The Communist Manifesto: 160 years old and still causing trouble

February 29, 2008

The Manifesto of the Communist Party

Karl Marx & Frederick Engels (with a commentary by Leon Trotsky)

Resistance Marxist Library, 1998

74 pages, $8.50

Available at <>

Not many authors can publish a work before they reach 30 years of age and have it remain in publication continuously for the following 160 years. Yet, that is precisely the case with the Manifesto of the Communist Party (the Communist Manifesto), which emerged in the middle of the revolutionary upsurge of February 1848.

Moreover, the Manifesto still rings through the years to today's world with its promise of human liberty and fulfilment.

The democratic wave that swept Europe in 1848 was a consequence of the unfinished business of the Great French Revolution of 1789. In that heroic revolt the French capitalist class took control of society by winning the lower orders to their side by promising liberty, fraternity and equality. The reactionary European powers quelled the revolution, without destroying its promise.

The expansion of capitalist production that followed enlarged the working class and, by the late 1840s, an economic crisis brought conflict. The unfulfilled promises of freedom from 1789 mingled with new urges for liberty from wage slavery and helped create the explosion.

The spark of the rebellion came from Switzerland in November 1847. The struggle spread down the Italian peninsula and agitation was rife from one end of Europe to the other, with barricades being erected and epic street battles taking place in most European capitals.

During this upsurge the newly formed Communist League bent every effort to drive the movement forward, with the secret police of every country hounding them and establishment newspapers slandering them. This why the Manifesto begins famously with: "A spectre is haunting Europe — the spectre of Communism." The Manifesto was the first public statement of the communists, newly surfaced from the shadows of underground organising. By the time it came off the printing press, Marx was embroiled in revolutionary Paris.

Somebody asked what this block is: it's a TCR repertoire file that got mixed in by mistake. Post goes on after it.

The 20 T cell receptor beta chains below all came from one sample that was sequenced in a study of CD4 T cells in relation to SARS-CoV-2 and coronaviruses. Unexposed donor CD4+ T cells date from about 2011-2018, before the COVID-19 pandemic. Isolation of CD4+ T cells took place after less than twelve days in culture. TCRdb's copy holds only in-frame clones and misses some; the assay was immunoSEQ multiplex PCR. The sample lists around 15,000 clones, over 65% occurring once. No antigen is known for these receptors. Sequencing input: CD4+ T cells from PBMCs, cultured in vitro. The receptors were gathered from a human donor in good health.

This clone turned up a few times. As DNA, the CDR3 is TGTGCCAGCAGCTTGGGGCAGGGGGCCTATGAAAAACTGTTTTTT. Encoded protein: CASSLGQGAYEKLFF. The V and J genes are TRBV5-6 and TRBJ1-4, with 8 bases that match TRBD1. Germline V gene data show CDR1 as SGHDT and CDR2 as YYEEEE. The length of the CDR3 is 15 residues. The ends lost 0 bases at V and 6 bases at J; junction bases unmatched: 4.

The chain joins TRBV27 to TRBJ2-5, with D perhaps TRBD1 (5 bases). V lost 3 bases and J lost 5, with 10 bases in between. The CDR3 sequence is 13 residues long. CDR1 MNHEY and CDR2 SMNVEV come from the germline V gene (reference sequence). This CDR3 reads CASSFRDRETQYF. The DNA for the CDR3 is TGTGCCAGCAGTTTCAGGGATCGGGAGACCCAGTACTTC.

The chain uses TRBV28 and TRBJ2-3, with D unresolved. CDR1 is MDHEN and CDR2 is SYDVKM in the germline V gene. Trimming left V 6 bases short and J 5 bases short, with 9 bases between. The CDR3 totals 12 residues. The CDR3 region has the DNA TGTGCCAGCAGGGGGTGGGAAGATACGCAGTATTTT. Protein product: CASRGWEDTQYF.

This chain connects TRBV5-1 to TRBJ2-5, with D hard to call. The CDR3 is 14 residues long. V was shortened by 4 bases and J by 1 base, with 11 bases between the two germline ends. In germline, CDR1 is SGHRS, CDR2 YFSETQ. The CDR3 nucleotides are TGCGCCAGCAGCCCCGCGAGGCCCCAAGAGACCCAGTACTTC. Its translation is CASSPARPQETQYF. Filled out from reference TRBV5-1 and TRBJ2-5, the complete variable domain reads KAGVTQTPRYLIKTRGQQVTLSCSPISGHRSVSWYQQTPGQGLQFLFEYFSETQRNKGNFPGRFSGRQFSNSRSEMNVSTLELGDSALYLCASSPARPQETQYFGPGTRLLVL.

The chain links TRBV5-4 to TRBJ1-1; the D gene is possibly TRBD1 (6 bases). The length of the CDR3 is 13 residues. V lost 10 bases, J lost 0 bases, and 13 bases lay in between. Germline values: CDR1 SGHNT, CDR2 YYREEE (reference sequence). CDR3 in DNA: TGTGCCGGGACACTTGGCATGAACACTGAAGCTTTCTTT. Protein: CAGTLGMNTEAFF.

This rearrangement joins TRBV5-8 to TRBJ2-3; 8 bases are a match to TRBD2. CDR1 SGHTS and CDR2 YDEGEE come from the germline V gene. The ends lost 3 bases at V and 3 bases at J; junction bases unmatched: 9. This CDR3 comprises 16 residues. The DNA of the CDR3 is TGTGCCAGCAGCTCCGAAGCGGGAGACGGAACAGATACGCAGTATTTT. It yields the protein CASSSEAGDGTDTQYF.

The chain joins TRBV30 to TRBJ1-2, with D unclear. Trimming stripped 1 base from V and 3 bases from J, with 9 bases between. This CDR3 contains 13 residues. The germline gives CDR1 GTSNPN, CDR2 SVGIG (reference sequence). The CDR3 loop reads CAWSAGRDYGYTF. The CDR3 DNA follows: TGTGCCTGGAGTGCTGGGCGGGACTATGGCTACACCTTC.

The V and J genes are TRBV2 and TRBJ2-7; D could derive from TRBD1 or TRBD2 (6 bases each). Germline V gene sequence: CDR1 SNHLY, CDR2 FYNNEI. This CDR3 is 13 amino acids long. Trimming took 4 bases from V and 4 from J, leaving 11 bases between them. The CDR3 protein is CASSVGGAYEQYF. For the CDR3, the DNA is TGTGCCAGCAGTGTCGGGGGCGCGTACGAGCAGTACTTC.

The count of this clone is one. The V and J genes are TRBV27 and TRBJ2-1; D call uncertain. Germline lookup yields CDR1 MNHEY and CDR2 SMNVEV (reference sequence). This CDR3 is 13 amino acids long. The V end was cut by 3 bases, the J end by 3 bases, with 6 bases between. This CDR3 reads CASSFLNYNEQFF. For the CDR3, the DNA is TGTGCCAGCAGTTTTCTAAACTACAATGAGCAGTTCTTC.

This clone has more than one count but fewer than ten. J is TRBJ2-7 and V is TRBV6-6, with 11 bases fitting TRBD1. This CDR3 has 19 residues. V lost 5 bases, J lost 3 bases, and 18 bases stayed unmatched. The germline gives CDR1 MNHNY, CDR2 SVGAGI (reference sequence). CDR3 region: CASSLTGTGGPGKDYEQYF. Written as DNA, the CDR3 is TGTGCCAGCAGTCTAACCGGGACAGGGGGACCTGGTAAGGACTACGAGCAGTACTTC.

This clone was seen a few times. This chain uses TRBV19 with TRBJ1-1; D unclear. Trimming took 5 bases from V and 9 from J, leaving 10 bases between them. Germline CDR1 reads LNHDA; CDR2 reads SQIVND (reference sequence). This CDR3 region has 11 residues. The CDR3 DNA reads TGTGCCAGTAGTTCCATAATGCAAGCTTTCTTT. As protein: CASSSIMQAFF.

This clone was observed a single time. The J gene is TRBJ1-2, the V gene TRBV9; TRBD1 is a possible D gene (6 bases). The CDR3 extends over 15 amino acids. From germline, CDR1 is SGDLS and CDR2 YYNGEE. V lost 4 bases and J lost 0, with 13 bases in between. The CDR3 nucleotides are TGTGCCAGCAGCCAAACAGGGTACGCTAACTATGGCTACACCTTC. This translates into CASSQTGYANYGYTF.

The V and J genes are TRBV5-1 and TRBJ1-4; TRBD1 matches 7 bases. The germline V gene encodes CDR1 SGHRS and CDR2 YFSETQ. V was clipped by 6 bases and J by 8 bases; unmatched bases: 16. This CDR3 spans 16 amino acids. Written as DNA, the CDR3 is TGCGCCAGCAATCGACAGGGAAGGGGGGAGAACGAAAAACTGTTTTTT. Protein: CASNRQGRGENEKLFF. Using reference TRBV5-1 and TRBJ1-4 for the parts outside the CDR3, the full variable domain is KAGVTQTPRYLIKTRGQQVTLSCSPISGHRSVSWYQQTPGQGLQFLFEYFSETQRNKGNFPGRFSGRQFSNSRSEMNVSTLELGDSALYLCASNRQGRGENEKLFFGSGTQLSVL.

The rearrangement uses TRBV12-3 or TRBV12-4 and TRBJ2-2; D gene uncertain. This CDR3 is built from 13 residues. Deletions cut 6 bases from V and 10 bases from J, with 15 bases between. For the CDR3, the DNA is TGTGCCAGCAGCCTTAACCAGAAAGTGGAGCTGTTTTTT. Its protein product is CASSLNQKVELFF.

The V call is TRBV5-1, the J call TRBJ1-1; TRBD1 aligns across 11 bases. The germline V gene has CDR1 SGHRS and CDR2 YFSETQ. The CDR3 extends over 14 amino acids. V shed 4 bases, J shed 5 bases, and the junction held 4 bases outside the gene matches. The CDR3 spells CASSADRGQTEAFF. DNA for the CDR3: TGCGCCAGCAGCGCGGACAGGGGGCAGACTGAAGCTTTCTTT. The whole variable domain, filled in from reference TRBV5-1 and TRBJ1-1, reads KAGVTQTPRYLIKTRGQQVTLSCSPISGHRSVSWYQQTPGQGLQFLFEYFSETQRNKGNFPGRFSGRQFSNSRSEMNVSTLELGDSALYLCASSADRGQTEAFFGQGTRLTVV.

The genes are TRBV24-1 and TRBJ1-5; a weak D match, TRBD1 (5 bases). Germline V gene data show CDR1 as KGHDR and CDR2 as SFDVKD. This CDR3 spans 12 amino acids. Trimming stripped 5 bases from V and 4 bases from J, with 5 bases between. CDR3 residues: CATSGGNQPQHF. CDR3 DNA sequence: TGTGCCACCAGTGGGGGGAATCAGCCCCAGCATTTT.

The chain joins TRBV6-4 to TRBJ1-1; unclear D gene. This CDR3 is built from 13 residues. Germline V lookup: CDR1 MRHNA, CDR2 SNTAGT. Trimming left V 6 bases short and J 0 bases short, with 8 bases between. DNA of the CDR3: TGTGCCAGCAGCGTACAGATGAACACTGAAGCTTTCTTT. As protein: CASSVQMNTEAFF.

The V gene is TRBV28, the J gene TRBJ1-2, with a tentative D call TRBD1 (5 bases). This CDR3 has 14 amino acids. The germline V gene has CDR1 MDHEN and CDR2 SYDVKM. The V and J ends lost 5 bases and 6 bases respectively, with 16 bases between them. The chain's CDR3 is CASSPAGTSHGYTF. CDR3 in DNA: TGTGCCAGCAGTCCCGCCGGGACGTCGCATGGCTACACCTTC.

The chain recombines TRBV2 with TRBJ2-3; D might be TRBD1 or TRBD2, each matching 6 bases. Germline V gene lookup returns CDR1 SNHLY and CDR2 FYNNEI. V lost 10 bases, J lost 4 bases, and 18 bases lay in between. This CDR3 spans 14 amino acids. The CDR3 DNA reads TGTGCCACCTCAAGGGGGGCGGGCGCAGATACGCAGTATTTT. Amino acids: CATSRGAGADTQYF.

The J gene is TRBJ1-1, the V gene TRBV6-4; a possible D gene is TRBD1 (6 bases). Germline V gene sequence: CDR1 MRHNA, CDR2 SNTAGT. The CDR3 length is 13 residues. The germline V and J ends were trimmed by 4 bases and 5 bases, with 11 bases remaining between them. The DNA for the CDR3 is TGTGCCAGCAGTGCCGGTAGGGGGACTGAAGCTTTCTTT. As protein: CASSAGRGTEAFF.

Just who were these communists? The fact is, the movement had only recently united and had barely begun to establish its intellectual foundations when the flood of revolution overtook it.

Marx and Engels were young German intellectuals, critical thinkers trained in the exacting method of G.W.F. Hegel, whose philosophical system of dialectics Marx developed and revolutionised. Exiled from Germany and having moved through radical European circles for several years, they joined the secretive League of the Just, a grouping of radical German artisans.

Within this grouping Marx and Engels argued against what they called "crude communism" and other underdeveloped thinking. It was in late 1847, at a London congress of the League, that Marx and Engels' ideas won the day, including that of moving into the public domain with the Manifesto.

The crude communists longed for a purified form of pre-capitalist society. Marx and Engels proposed a totally different vision. The Manifesto argued that the victory of the workers, leading all the downtrodden, would be built upon the economic foundations that have been constructed by the capitalists.

More than this, Marx and Engels argued, the rise of the bourgeoisie (the French name for the capitalists) actually prepares the way for socialism. "The development of Modern Industry ... cuts from under its feet the very foundations on which the bourgeoisie produces and appropriates products. What the bourgeoisie, therefore, produces, above all, are its own grave-diggers. Its fall and the victory of the proletariat are equally inevitable."